The Sweetest Condition – Edge of the World
Nashville-based The Sweetest Condition is a two-person outfit, Jason Reed Milner (music and synths) and Leslie Irene Benson (lyrics and vocals). Edge of the World is the band’s first full-length album, a follow-up to 2013’s Truth & Light EP.
Album Review of The Sweetest Condition: Edge of the World
My introduction to The Sweetest Condition was through the loudest, most aggressive track on this album, “Now.” It’s a song you might expect from a collaboration between Trent Reznor and Madonna. The edgy, industrial fabric – brilliant synth and background vocal distortion – combines with Benson’s voice, which sounds uncannily like Madonna’s. But that’s not the only reason. There’s a clear pop sensibility to the songwriting that recalls not just the Material Girl herself but also old-school pop music with a hint of ’80s new wave.
The key to the broad appeal of The Sweetest Condition’s songs is that they are exceptionally well-written and tightly performed. The changes in tempo and vocal phrasing are carefully planned and meticulously executed to capture the a pop music charm while remaining true to the music’s industrial core. In other words, if this is your style of music, you’ll like The Sweetest Condition because they perform it well; if this is not your style of music, you may still like this band. And, depending on the song, The Sweetest Condition’s music could find a home anywhere from a dance club to mainstream pop radio.
Structurally, Edge of the World is a complete package, with its song order constructed to ebb and flow, most satisfying to listen to in order, from beginning to end.
Aside from “Now,” most of the rest of the disc trends more synth-pop, with the NIN-esque harsh edge called upon less frequently but judiciously. Throughout the disc there’s perhaps as much Thompson Twins, Human League, and Eurythmics in the mix, stylistically.
Album-opener “Beyond the Blue” merges a catchy, energetic enthusiasm with a dominant pop-synth sound. Next, some of the bridges in “Control” are very ’80s pop.
A couple of the catchier pop-leaning numbers are “Fall in Line,” an energetically moderately dark song that builds in power and energy throughout and “Secret,” a catchy, rhtyhm-driven synth-pop tune that seamlessly blends seemingly-angry verses and sing-along choruses with its sultry bridge.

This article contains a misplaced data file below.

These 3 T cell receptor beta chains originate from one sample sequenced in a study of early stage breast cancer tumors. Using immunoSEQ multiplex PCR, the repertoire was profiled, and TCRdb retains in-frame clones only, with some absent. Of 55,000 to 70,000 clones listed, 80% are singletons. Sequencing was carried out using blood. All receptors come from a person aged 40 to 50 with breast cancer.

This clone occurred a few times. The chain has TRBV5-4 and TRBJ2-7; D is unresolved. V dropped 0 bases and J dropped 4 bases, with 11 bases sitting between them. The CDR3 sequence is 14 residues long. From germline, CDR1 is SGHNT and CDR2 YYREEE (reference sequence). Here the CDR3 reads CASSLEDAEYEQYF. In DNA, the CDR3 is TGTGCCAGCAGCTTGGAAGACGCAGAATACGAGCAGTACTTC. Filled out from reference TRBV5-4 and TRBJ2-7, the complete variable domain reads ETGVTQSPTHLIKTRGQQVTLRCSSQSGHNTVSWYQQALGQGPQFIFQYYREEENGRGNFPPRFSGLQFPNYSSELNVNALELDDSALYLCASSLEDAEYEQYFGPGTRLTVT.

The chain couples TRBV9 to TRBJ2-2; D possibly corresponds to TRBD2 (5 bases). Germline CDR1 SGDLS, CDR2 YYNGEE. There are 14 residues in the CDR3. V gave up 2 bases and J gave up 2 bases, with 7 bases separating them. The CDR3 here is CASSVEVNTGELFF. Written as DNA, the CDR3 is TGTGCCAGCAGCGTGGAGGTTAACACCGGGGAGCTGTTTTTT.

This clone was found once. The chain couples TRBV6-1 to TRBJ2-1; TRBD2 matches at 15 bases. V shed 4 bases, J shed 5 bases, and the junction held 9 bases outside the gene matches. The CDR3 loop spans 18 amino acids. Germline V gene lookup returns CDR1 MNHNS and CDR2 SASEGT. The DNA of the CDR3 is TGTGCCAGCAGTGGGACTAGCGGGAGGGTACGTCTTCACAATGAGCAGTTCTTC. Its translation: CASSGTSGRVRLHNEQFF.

“The War is Over” is a powerful, slowly-building song that relies heavily on Benson’s vocal tone to maintain its edginess, with the support of Milner’s music lying subtly beneath it until bursting forth midway through; excellent song-construction and delivery are equally responsible for this engaging hurt-and-anger ballad. The mood is carried into “This Poison,” which just builds upon its predecessor’s power before relaxing a bit toward the end.
“Try” is another of the poppier songs, with its rhythm befitting a pop-dance number, with its rather Madonna-esque dramatic rhythmic pauses punctuating the otherwise driving beat.
But “Watch You Fall” may be my current favorite on the disc. The movement of the vocals around the melody, ebbing and flowing, dance in and around the song’s steady rhythm to give it a catchy off-center, slightly-off-balance, memorable flow.
Fittingly, from a musical and mood standpoint, the album bids farewell with “Without You.” Milner’s sometimes-busy, other-times-soft musical bed and heavy rhythms complement Benson’s rawly emotional vocals and troubled lyrics (“I can’t live without you/I’m nothing without you…”), maintaining the album’s painful, emotional theme to the bitter end.
Overall, Edge of the World is a well-written, lyrically and musically interesting disc that relies on a solid balance of rhythm, vocals, and controlled power to bridge the gap between its obvious genre (industrial synth-pop) and a broader listening audience.
The Sweetest Condition has no upcoming shows listed on its website, but that’s where you’d go to find out.